Claimant in this case sustained a compensable neck injury on (date of injury). Claimant testified that he had neck surgery in November (the medical records indicate the 14th), (year), and that he began walking therapy on December 3 or 4, 1991. On December 8, 1991, claimant was involved in apparently a "slip and fall" non-compensable accident while at a (Store). This accident apparently necessitated additional surgery and claimant filed suit against the Store in July 1993. That lawsuit went to a jury trial in 1994 where claimant testified that he had completely recovered from the compensable (month year) injury, that he "felt great," "didn't have any pain [as a result of the compensable injury]," and that he had no problems "whatsoever" due to the compensable injury before he fell at the Store on December 8th. One of claimant's treating doctors, (Dr. K), in a deposition, stated that "all of his current symptoms are directly the cause or have been directly caused by the [Store] fall." Claimant's father, a chiropractor, testified claimant prior to the Store fall ". . . was basically pain free; he was doing the exercises that had been prescribed for him; he was in a very good mood, looking forward to going back to work." Claimant testified that he was aware that the doctors that testified on his behalf in the lawsuit stated that the majority of claimant's physical problems and inability to obtain employment were directly caused by or due to the Store injury. The jury in that case, in 1994, found against the claimant in his suit against the Store.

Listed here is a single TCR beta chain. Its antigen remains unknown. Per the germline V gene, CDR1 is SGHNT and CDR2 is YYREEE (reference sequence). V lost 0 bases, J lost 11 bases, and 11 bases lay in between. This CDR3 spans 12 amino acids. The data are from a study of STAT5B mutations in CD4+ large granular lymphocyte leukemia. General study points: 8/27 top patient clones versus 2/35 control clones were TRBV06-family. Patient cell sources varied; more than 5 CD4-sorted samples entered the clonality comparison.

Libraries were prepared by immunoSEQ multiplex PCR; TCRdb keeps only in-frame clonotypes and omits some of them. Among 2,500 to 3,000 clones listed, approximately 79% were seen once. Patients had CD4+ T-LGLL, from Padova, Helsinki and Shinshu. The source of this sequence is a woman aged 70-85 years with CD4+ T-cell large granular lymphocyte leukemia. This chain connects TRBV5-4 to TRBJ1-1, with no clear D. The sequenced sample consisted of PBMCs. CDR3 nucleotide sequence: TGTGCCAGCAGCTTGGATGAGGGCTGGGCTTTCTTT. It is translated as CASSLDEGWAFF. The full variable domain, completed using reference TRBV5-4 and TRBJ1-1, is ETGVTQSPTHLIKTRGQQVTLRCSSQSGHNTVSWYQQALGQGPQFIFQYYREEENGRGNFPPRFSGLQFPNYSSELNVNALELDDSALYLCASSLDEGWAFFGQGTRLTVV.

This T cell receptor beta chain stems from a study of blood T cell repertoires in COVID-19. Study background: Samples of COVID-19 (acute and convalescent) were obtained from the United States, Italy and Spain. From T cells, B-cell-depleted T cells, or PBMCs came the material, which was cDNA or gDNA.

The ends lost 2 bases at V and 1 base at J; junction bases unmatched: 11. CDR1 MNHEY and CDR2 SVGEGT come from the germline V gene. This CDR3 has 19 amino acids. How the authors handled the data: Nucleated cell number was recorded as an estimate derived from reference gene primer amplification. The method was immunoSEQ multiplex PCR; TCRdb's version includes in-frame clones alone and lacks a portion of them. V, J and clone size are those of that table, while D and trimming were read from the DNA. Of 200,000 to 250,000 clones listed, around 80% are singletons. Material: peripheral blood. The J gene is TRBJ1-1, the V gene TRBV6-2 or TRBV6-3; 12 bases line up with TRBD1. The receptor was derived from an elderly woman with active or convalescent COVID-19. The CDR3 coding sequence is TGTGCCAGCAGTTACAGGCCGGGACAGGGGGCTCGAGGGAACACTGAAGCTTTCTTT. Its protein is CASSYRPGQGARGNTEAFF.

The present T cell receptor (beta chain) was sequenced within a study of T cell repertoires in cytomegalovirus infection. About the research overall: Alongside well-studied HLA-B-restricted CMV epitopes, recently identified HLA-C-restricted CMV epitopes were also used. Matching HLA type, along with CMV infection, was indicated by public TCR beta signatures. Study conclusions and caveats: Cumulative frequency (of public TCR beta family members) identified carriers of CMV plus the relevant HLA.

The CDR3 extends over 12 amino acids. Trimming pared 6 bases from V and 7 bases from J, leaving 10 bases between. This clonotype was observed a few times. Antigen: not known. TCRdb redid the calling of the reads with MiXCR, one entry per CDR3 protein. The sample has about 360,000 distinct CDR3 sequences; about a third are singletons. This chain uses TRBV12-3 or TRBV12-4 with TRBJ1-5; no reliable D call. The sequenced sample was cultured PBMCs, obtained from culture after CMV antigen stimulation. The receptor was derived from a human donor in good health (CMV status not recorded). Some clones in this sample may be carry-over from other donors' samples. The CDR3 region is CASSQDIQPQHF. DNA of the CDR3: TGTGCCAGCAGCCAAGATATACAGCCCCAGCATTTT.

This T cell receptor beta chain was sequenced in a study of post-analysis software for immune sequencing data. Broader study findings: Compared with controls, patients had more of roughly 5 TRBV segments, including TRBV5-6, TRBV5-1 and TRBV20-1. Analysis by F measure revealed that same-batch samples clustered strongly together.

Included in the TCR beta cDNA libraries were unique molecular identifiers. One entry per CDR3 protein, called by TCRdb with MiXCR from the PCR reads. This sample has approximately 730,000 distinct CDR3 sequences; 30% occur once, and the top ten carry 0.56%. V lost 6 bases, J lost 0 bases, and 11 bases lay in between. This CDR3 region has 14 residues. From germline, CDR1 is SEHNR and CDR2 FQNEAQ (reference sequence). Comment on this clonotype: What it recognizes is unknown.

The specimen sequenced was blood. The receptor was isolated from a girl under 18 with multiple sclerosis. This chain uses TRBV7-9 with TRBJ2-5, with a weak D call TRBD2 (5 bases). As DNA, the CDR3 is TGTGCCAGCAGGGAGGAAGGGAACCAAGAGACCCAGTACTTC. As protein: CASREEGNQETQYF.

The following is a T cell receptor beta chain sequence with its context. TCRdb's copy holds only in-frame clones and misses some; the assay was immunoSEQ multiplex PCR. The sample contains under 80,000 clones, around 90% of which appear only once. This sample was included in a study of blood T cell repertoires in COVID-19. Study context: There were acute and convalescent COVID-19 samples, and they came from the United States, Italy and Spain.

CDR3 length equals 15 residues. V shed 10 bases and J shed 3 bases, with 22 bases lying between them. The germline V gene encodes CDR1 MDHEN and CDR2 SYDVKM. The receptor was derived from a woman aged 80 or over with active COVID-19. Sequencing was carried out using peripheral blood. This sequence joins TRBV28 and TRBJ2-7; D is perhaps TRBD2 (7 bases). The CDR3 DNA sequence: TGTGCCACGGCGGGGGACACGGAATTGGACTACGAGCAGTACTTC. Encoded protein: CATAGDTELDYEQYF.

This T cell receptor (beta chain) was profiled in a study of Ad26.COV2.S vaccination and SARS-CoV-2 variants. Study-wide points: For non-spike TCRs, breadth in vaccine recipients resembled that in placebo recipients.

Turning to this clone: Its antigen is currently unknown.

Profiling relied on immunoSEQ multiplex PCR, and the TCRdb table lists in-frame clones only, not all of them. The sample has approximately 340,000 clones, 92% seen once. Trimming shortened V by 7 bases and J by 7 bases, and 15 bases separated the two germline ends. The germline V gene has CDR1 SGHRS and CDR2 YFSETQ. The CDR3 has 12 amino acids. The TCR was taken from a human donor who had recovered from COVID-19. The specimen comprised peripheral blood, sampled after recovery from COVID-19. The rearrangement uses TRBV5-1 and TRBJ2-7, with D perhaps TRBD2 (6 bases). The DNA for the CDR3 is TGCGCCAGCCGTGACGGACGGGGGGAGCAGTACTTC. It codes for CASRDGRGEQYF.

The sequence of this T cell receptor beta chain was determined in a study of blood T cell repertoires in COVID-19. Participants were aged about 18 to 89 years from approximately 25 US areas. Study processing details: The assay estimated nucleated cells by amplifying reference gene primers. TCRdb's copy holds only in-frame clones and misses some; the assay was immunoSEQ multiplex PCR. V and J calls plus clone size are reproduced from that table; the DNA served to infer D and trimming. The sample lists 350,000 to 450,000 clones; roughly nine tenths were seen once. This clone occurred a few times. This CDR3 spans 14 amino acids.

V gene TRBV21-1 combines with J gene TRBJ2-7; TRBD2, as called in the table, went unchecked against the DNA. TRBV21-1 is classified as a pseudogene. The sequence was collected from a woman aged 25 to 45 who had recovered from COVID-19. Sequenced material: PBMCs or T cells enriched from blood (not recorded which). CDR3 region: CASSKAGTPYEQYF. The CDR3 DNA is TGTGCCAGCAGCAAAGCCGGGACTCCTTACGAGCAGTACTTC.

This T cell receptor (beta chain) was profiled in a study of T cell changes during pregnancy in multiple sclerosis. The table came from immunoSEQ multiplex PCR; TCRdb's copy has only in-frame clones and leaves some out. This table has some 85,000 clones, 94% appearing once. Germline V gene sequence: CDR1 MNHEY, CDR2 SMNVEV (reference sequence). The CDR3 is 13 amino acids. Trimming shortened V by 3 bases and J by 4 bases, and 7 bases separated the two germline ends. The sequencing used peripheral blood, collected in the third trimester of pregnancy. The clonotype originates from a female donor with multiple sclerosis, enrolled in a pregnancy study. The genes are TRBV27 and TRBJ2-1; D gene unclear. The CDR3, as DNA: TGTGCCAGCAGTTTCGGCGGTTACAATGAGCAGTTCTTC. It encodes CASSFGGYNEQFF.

The parties stipulated that claimant reached maximum medical improvement (MMI) on June 17, 1993; that he had an IR of 18%; and that claimant had not elected to commute any portion of his IIBS. The parties agreed that the compensable quarter at issue was October 1 (or perhaps 2) 1994, to January 2, 1995, and that the filing period was approximately June 2 to September 30, 1994.